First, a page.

Celebrated archival label Light In The Attic Records (LITA) is proud to announce the continuation of their acclaimed Japan Archival Series with Somewhere Between: Mutant Pop, Electronic Minimalism & Shadow Sounds of Japan 1980–1988. Expertly curated by Yosuke Kitazawa and Mark “Frosty” McNeill (dublab), who also penned the liner notes, and featuring cover art by notable Japanese illustrator/designer Koichi Sato, the latest release mines the midpoint between LITA’s GRAMMY-nominated compilation, Kankyō Ongaku: Japanese Ambient, Environmental & New Age Music 1980-1990 and the metropolitan boogie of Pacific Breeze: Japanese City Pop, AOR & Boogie 1976-1986 to create the first–ever officially licensed compilation of this kind. All three albums showcase recordings produced during Japan’s soaring bubble economy of the 1980s, an era in which aesthetic visions and consumerism merged. Music echoed the nation’s prosperity and with financial abundance, came the luxury to dream.
Available for pre-order beginning today and due out January 22nd on double LP, CD, cassette, and digital formats, Somewhere Between brings together sought-after songs, much of which have never been released outside Japan, encompassing ambient pop, underground electronics, liminal minimalism, and shadow sounds—all descriptors emphasizing the hazy nature of the nebula. Out–of–focus rhythms wear ethereal accoutrements, ballads are shrouded in static, and angular drums snake skyward on transcendent tones. From the avant–minimalism of Mkwaju Ensemble, to the left field techno-pop of Mishio Ogawa and Noriko Miyamoto (featuring members of YMO), and highlights from the groundbreaking Osaka underground label Vanity Records, these are blurry constellations defying collective categorization.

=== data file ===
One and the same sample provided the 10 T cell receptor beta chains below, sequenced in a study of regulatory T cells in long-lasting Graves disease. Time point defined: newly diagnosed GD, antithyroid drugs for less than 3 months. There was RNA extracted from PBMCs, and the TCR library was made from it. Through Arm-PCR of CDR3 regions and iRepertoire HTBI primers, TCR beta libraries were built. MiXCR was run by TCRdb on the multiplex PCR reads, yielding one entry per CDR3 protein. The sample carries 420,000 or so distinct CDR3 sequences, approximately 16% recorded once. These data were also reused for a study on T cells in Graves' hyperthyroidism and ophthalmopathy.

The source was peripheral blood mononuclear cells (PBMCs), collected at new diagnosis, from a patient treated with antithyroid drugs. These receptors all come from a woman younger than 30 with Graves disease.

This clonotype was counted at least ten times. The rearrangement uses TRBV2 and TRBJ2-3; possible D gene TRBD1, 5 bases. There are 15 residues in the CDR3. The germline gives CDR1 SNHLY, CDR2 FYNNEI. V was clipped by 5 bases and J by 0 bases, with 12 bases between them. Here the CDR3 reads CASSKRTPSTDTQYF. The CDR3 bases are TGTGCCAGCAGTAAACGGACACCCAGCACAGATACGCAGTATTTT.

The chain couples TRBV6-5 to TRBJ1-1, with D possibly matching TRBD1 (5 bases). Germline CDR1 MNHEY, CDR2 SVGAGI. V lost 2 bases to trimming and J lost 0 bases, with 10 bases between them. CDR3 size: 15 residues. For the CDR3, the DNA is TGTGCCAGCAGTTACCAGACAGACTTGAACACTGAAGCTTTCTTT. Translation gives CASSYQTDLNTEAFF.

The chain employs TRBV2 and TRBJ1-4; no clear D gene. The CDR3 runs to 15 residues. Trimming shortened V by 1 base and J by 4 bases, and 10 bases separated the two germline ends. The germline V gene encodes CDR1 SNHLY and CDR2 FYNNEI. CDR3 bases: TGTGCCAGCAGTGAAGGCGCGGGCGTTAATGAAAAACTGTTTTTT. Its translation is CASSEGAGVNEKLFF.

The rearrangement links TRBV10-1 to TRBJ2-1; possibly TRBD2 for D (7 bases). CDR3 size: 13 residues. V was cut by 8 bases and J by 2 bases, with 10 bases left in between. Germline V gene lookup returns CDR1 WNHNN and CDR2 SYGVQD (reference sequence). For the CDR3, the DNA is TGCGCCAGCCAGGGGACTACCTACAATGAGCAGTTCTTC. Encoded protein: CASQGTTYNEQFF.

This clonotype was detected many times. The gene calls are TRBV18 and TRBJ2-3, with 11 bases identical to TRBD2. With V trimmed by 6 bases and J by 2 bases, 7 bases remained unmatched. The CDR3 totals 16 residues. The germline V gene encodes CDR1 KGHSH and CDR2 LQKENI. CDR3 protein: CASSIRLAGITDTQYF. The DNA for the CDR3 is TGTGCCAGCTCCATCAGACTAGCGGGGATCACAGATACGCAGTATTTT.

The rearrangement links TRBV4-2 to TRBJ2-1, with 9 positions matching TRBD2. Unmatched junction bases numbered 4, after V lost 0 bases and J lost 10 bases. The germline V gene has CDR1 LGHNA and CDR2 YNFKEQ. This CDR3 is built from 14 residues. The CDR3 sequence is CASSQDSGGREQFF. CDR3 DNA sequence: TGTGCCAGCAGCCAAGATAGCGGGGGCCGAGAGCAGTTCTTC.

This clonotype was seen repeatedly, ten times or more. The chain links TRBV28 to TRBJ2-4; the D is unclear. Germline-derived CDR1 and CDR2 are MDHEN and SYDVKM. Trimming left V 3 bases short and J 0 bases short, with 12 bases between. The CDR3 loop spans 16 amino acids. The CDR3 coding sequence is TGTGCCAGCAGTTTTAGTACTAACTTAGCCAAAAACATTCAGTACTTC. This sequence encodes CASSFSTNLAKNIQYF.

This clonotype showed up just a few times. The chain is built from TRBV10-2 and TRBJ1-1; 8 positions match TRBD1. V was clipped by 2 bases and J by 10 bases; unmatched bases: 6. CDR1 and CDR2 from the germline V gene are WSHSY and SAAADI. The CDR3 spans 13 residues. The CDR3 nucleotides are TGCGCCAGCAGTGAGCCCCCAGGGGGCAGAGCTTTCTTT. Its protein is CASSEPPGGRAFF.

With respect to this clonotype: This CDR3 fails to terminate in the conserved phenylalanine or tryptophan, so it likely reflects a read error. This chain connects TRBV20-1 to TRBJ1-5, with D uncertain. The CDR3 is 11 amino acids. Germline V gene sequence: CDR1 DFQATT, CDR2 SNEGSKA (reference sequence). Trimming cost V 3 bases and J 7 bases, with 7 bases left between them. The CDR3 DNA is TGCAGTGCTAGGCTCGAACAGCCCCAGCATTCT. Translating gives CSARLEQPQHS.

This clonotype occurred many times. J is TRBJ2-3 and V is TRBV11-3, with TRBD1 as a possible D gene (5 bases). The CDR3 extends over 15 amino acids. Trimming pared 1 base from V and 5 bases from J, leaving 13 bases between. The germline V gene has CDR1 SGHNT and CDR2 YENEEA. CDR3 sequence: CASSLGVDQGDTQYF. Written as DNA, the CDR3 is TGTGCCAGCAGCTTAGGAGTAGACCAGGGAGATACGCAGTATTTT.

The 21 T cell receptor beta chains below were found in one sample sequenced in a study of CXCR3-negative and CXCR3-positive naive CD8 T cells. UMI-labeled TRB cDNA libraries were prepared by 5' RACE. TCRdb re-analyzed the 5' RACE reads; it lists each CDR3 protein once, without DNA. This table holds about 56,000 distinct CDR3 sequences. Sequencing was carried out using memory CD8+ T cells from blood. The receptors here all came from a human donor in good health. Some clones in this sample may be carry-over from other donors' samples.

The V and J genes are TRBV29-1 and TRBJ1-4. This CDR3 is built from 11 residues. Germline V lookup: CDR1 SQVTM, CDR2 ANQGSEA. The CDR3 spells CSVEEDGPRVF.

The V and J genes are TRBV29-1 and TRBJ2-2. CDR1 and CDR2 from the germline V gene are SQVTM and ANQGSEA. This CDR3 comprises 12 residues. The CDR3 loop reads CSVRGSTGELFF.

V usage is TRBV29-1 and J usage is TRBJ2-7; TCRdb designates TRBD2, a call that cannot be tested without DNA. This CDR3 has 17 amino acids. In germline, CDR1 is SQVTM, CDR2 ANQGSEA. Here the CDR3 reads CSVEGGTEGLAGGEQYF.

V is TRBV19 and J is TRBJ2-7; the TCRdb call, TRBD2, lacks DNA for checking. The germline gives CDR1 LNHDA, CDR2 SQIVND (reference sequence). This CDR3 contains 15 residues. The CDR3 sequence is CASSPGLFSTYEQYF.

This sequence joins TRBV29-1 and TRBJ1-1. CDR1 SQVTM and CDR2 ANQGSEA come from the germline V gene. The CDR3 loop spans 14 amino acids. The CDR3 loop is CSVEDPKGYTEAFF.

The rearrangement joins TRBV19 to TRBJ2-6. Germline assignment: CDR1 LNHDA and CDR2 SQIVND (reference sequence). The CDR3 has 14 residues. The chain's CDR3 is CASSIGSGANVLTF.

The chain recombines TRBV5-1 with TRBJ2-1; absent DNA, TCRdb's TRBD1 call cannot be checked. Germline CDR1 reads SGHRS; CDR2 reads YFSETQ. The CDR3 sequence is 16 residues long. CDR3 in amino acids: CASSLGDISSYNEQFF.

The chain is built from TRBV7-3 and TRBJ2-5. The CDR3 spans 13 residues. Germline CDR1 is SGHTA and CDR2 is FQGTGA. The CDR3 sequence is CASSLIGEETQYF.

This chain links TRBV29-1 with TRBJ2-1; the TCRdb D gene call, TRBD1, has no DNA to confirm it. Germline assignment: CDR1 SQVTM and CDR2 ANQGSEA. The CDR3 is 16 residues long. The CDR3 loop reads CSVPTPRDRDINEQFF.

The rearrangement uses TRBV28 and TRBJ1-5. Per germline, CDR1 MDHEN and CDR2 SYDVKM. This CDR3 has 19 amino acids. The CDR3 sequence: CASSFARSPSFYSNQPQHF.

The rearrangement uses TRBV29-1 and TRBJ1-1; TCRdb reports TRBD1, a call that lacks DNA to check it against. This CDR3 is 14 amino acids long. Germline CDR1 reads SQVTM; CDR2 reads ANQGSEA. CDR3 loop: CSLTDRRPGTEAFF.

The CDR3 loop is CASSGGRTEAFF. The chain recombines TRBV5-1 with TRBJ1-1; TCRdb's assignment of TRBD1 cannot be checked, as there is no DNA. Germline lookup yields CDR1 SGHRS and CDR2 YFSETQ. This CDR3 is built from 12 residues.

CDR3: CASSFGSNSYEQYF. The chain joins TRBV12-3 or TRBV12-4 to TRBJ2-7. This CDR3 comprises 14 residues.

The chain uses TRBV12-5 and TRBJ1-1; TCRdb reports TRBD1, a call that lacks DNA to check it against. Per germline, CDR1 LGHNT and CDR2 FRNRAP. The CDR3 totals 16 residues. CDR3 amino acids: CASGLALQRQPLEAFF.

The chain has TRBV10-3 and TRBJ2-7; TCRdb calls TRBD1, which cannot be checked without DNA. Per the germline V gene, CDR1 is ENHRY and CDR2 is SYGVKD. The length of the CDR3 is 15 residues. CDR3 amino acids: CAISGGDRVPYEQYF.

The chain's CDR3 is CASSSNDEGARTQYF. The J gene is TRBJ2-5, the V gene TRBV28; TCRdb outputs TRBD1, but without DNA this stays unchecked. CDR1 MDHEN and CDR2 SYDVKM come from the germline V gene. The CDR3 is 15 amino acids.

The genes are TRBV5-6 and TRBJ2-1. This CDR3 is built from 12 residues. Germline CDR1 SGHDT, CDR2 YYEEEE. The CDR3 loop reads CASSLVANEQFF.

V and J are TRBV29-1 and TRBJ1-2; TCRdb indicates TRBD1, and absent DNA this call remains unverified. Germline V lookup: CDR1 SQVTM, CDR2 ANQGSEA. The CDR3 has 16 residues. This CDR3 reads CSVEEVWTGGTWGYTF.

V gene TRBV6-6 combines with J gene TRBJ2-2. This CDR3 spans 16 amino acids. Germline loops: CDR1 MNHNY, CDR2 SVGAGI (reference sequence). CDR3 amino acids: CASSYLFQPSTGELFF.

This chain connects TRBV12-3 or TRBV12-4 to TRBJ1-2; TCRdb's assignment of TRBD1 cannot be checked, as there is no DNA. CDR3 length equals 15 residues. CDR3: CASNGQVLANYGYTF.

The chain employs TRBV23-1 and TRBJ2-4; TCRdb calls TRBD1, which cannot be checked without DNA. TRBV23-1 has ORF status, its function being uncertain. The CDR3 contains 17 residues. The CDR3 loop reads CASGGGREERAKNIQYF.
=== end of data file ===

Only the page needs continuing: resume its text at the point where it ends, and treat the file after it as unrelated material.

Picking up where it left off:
While Kankyō Ongaku’s aural atmospheres were attuned to structures, art installations, products and other concrete concepts, and Pacific Breeze soundtracked the personal spaces of the people punch-drunk on prosperity occupying the buildings, Somewhere Between speaks to an undercurrent of dissent. Sato’s cover artwork is emblematic of an eclipse state where affluence and angst are intertwined. The corporation, who originally commissioned Soto’s design for their 1986 calendar, likely expected full-fledged optimism but received something more complex–a horizon filled with glorious gloom. The somber vision encompasses a common idiosyncrasy of Japanese society where hushed malaise gets brushed under gleaming surfaces.
These tracks exist in a space of transition when the major label grip on the Japanese recording market began to give way to the escalation of independents. Thanks to the idyllic economic climate and innovations in domestically manufactured music gear, creators on the edges were empowered to focus on satisfying their artistic visions in the open headspace of home studios. While labels like Warner Music and Nippon Columbia explored new sounds through traditional channels, it was possible for Vanity, Balcony, and other indie labels, not to mention self–released artists like Naoki Asai, to publish their work via affordable media such as cassettes, 7-inch vinyl, and flexi–discs.
Housed in a wide–spine jacket, the double LP is available in different color editions exclusively at LightInTheAttic.net and at independent record stores. The compilation’s first single, Mishio Ogawa’s “Hikari No Ito Kin No Ito”, is available on all digital platforms.